Tuesday, March 17, 2009


I've only read a couple Neil Gaimans, and I always have the same reaction: I'm interested in the characters, but none of them is particularly appealing or sympathetic. It's hard to explain, but it's like my amygdala ceases to function when I read Gaiman and I have no emotional attachment to the people in his stories. I have therefore only an intellectual involvement, so I tend to avoid him. But when I heard there was a Newberry Award winner about a boy growing up in a graveyard I couldn't resist, because I grew up playing in a graveyard behind my house in Stewartstown PA.

I enjoyed the book, and thought it had some fine and clever moments, but once again I was more interested than truly involved. I couldn't have cared one way or another if the fates of the characters had been tragically different. Bod Owens can't hold a candle to the likes of Wilbur or that girl in Island of the Blue Dolphins.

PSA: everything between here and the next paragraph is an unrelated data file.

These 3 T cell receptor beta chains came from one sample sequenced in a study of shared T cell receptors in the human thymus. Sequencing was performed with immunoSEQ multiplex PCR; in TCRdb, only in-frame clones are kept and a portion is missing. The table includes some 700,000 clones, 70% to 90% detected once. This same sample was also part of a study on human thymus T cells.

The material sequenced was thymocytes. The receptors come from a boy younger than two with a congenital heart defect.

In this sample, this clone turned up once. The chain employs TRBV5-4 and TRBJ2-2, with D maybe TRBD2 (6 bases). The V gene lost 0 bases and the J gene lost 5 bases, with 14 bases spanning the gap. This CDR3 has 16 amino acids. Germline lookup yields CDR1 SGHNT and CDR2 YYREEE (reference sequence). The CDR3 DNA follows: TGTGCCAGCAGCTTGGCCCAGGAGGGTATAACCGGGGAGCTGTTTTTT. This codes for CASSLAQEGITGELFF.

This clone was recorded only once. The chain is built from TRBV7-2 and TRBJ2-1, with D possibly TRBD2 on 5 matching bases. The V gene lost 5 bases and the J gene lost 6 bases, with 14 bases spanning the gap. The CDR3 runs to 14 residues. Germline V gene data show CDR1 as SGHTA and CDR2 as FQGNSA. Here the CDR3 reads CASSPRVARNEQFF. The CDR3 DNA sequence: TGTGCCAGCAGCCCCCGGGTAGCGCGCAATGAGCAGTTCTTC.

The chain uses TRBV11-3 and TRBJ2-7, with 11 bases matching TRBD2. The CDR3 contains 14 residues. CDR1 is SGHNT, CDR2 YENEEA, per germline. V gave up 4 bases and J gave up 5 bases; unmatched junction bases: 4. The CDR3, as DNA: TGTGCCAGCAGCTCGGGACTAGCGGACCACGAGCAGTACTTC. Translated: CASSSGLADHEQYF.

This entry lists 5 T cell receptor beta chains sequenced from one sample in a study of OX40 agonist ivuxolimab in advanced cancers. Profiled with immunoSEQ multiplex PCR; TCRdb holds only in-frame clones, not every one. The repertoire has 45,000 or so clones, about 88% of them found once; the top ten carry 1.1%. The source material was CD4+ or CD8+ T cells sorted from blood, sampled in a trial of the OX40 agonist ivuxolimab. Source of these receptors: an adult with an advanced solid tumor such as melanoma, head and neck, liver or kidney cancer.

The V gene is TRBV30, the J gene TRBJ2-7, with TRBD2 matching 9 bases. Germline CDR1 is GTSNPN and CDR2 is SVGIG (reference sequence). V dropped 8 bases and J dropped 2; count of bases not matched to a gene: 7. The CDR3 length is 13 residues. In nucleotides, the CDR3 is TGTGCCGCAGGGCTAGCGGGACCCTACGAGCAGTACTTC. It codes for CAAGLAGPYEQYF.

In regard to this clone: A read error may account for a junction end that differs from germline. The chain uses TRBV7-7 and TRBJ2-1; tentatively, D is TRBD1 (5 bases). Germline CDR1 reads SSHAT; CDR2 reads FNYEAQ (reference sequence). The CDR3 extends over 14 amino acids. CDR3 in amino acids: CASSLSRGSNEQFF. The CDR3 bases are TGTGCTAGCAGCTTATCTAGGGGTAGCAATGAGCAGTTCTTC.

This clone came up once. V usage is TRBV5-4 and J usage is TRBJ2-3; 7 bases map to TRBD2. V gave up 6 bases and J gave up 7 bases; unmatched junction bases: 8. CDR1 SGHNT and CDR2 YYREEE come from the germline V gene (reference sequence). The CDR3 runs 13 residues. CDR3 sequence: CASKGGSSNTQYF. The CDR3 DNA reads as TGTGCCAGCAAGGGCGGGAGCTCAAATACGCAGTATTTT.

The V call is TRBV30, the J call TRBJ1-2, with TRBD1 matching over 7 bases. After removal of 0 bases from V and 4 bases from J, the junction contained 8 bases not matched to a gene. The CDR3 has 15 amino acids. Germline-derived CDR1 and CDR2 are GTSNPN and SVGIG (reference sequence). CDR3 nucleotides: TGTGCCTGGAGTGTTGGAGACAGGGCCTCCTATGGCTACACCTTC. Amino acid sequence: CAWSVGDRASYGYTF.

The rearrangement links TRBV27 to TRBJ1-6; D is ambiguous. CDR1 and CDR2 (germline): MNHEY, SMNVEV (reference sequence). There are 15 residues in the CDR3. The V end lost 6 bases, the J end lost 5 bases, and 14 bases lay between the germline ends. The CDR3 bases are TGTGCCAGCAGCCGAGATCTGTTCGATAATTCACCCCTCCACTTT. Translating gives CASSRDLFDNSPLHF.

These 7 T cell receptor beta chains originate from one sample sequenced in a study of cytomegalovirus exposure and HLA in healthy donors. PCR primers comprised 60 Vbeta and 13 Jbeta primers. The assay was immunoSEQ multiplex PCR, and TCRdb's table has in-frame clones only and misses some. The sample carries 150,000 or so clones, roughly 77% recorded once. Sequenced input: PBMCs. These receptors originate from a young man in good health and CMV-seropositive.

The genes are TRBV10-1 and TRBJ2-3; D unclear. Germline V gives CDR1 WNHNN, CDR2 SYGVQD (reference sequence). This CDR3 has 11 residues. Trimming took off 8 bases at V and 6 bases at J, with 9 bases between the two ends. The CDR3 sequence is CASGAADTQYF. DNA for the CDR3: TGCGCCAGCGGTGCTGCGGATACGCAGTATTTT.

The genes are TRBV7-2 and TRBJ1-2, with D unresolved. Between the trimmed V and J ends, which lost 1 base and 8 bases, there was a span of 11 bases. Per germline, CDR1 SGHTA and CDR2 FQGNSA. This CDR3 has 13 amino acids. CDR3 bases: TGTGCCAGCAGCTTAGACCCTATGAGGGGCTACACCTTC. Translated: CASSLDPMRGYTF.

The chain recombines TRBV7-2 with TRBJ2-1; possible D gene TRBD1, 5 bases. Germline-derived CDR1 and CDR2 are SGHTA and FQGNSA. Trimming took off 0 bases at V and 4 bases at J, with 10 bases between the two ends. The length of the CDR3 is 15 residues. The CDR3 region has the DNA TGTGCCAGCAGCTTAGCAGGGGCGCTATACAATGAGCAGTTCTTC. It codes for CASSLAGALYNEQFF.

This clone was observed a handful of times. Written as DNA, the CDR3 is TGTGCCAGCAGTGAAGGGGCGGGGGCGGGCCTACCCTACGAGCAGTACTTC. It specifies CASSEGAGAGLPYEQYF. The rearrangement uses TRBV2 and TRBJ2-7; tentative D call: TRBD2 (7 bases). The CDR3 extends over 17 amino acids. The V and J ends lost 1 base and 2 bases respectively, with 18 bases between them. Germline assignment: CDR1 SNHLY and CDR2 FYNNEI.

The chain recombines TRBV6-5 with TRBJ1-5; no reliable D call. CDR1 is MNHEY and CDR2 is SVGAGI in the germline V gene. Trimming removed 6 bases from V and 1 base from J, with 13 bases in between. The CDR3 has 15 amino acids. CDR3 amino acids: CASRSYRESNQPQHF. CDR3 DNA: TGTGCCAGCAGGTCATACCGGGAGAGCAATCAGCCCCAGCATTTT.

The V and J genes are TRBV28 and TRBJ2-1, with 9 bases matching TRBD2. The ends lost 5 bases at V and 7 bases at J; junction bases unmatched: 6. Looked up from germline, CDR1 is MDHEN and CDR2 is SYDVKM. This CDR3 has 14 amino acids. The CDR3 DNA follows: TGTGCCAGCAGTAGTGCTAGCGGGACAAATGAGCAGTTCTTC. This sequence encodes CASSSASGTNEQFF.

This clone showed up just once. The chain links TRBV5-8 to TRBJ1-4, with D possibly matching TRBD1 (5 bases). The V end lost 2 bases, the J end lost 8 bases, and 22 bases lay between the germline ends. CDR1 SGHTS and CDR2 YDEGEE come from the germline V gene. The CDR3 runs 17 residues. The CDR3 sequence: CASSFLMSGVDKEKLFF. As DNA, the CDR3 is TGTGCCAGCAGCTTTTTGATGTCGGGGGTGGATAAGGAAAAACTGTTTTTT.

Designerd said...

yeah, I agree... can't get into Gaimen's novels at all..
I try and I try, but I just am left thinking "Who Cares?"

but his collaborations with Dave McKean (my absolute FAV illustrator) are awesome... check out Mr. Punch, or Signal To Noise... waaaaay good.

if you like dave McKean after reading those, try HIS collaboration with Grant Morrison for batman's Arkham Asylum... talk about needing to be made into a movie...??!?!

Felicity said...

I have liked two of Gaiman's books, but find most of his stuff as one-note as you do.

As for kids and graveyards, I remember really really loving Colby Rodowsky's The Gathering Room. She came into Borders once and paid with a credit card and I was all over her, telling her how I loved her work. She was a little freaked, understandably.

Here's a NYT review http://query.nytimes.com/gst/fullpage.html?res=9E0DE6DB1039F936A15753C1A967948260